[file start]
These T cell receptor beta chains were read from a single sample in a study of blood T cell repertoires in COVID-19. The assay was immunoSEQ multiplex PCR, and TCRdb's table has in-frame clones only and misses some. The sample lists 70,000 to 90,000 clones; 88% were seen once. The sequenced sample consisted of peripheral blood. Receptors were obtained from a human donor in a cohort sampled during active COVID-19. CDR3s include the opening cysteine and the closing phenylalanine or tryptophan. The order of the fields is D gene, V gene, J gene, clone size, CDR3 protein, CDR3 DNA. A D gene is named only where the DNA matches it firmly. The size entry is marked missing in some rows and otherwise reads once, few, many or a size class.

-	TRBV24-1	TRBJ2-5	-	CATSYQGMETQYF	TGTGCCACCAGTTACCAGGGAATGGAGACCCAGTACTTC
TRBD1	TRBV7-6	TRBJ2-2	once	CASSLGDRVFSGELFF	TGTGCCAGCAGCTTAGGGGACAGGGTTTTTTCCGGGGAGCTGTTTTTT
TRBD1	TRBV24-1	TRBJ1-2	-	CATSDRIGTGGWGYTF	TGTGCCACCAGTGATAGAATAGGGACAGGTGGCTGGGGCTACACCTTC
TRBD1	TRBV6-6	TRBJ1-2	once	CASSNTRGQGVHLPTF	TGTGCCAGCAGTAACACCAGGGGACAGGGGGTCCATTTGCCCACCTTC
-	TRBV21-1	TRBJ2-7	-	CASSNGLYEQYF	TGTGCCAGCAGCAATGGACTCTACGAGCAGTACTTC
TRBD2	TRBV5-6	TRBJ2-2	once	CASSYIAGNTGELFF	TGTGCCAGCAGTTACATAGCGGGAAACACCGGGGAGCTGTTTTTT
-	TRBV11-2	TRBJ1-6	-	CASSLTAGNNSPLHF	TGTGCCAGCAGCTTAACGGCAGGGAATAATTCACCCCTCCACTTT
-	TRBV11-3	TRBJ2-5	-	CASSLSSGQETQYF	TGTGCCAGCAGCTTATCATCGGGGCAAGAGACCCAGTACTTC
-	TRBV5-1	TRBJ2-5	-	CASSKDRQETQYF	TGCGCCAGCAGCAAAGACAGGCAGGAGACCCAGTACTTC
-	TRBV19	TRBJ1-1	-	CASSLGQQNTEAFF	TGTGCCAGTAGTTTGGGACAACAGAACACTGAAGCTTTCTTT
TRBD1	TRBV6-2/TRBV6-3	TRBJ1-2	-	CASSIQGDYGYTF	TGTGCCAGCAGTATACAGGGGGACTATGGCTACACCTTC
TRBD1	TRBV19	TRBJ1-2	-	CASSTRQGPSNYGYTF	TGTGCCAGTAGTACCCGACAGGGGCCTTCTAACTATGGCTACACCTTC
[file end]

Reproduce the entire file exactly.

These T cell receptor beta chains were read from a single sample in a study of blood T cell repertoires in COVID-19. The assay was immunoSEQ multiplex PCR, and TCRdb's table has in-frame clones only and misses some. The sample lists 70,000 to 90,000 clones; 88% were seen once. The sequenced sample consisted of peripheral blood. Receptors were obtained from a human donor in a cohort sampled during active COVID-19. CDR3s include the opening cysteine and the closing phenylalanine or tryptophan. The order of the fields is D gene, V gene, J gene, clone size, CDR3 protein, CDR3 DNA. A D gene is named only where the DNA matches it firmly. The size entry is marked missing in some rows and otherwise reads once, few, many or a size class.

-	TRBV24-1	TRBJ2-5	-	CATSYQGMETQYF	TGTGCCACCAGTTACCAGGGAATGGAGACCCAGTACTTC
TRBD1	TRBV7-6	TRBJ2-2	once	CASSLGDRVFSGELFF	TGTGCCAGCAGCTTAGGGGACAGGGTTTTTTCCGGGGAGCTGTTTTTT
TRBD1	TRBV24-1	TRBJ1-2	-	CATSDRIGTGGWGYTF	TGTGCCACCAGTGATAGAATAGGGACAGGTGGCTGGGGCTACACCTTC
TRBD1	TRBV6-6	TRBJ1-2	once	CASSNTRGQGVHLPTF	TGTGCCAGCAGTAACACCAGGGGACAGGGGGTCCATTTGCCCACCTTC
-	TRBV21-1	TRBJ2-7	-	CASSNGLYEQYF	TGTGCCAGCAGCAATGGACTCTACGAGCAGTACTTC
TRBD2	TRBV5-6	TRBJ2-2	once	CASSYIAGNTGELFF	TGTGCCAGCAGTTACATAGCGGGAAACACCGGGGAGCTGTTTTTT
-	TRBV11-2	TRBJ1-6	-	CASSLTAGNNSPLHF	TGTGCCAGCAGCTTAACGGCAGGGAATAATTCACCCCTCCACTTT
-	TRBV11-3	TRBJ2-5	-	CASSLSSGQETQYF	TGTGCCAGCAGCTTATCATCGGGGCAAGAGACCCAGTACTTC
-	TRBV5-1	TRBJ2-5	-	CASSKDRQETQYF	TGCGCCAGCAGCAAAGACAGGCAGGAGACCCAGTACTTC
-	TRBV19	TRBJ1-1	-	CASSLGQQNTEAFF	TGTGCCAGTAGTTTGGGACAACAGAACACTGAAGCTTTCTTT
TRBD1	TRBV6-2/TRBV6-3	TRBJ1-2	-	CASSIQGDYGYTF	TGTGCCAGCAGTATACAGGGGGACTATGGCTACACCTTC
TRBD1	TRBV19	TRBJ1-2	-	CASSTRQGPSNYGYTF	TGTGCCAGTAGTACCCGACAGGGGCCTTCTAACTATGGCTACACCTTC